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Many people write LUA when referring to the programming language developed since 1993 at the Pontifical Catholic University of Rio de Janeiro (PUC-Rio).

So what does that acronym stand for?

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It is info you can find on their site: lua.org/about.html#name –  TheZ Nov 28 '12 at 23:04
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"Many people write LUA when referring to the programming language" Those people are wrong. –  Mud Nov 28 '12 at 23:31
    
@TheZ thanks, I know :-) As you can notice, I also wrote the answer, with a bit more information than on your link. –  prapin Nov 29 '12 at 4:24
    
@prapin Is there a reason you didn't add the link to your answer? I like to take the wikipedia route: Quote all the relevant info and provide links to official sources for people to verify said info. –  TheZ Nov 29 '12 at 10:24

1 Answer 1

up vote 20 down vote accepted

The programming language is named Lua, it is officially not a acronym.

Lua is a common word meaning Moon in Portuguese. The language is named like this because a previous programming language at PUC (in early development phase) was already named SOL for Simple Object Language. And since SOL means Sun in Portuguese, its successor has been named Lua as a joke.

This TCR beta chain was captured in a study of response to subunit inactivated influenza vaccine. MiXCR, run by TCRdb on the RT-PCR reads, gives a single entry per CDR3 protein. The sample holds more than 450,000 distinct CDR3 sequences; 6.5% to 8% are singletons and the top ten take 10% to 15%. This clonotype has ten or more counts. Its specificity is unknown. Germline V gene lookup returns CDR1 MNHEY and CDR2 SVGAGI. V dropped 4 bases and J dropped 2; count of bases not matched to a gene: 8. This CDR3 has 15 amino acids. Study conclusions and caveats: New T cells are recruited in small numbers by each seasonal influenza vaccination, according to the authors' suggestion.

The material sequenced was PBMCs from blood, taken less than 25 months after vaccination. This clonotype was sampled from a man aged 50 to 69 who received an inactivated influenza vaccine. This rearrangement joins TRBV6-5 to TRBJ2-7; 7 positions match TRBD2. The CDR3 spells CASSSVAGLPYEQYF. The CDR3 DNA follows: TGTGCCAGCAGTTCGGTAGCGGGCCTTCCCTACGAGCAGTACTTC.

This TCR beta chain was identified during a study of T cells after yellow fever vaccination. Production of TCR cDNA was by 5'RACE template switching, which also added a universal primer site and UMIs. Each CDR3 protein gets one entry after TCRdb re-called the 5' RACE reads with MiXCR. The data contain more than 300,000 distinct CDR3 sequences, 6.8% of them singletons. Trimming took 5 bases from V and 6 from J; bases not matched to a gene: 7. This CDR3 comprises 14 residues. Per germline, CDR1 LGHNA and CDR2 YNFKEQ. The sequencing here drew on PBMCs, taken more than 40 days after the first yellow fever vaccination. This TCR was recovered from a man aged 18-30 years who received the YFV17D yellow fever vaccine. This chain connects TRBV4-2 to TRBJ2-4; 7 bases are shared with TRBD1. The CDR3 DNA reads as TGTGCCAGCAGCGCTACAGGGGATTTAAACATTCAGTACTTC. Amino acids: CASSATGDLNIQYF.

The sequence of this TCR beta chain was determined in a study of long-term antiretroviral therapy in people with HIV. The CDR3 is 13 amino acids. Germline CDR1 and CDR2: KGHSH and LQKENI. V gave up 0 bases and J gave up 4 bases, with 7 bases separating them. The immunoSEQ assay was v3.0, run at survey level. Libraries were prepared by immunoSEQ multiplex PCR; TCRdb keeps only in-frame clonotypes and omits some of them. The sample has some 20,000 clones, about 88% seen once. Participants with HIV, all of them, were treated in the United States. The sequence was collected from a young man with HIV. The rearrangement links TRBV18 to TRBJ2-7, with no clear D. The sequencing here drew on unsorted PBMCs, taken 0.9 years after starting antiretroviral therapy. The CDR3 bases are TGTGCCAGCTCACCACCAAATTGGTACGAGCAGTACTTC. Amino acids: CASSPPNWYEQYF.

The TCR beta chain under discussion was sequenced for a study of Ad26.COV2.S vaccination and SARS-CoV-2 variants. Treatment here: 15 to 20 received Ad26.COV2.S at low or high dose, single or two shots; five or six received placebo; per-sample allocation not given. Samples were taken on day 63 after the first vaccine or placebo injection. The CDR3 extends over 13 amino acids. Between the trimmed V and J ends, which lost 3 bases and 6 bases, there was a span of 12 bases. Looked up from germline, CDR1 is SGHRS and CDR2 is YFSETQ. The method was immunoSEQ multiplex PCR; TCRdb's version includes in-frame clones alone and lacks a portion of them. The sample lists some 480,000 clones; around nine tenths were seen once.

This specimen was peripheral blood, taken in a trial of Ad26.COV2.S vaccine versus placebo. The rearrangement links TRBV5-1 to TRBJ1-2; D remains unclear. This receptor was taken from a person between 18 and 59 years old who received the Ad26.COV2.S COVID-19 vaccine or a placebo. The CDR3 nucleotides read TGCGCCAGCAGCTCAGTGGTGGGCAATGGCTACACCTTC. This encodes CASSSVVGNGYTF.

An interesting backronym has been invented by the Lua community to ironically explain that Lua is not an acronym: LUA would stand for Lua Uppercase Accident.

Historically however, LUA used to be an acronym in Portuguese. It once meant Linguagem para Usuarios de Aplicação (Language for Application Users). The acronym was however never used in English documentation, because it would have been hard for non-Portuguese speakers to understand it.


On an other hand, Microsoft unfortunately uses LUA acronym to refer to the Least privileged User Account. This concept has nothing to do with the programming language, but contributes to a certain confusion.

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Thanks for the question and the answer. We now can point people who write LUA to it. –  lhf Nov 29 '12 at 0:45
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That bit about LUA being an acronym in Portuguese was really mostly a joke. But it does appear in the source code of Lua 1.0. –  lhf Nov 29 '12 at 0:45
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My morbid fascination with forgotten languages compels me to ask: is there anywhere I could dig up more info on SOL? –  Max E. Nov 29 '12 at 9:35
    
I am brazillian yay! I tried to find that info for you Max E, but I failed. But I can tell you that SOL (and another language that now I forgot the name) were a pair of configurations tools made for Petrobras, that hired PUC-Rio to do it. Maybe knowing that you can find something... PUC means "Pontifícia Universidade Católica" –  speeder Nov 29 '12 at 11:49
    
@MaxE. Yes, SOL and DEL (Data Entry Language) were developed individually for PETROBRAS. From what I have read, they have never been released to that company; instead Lua, merging the concept of both languages, has been finally delivered to PETROBRAS, with success. –  prapin Nov 29 '12 at 14:22

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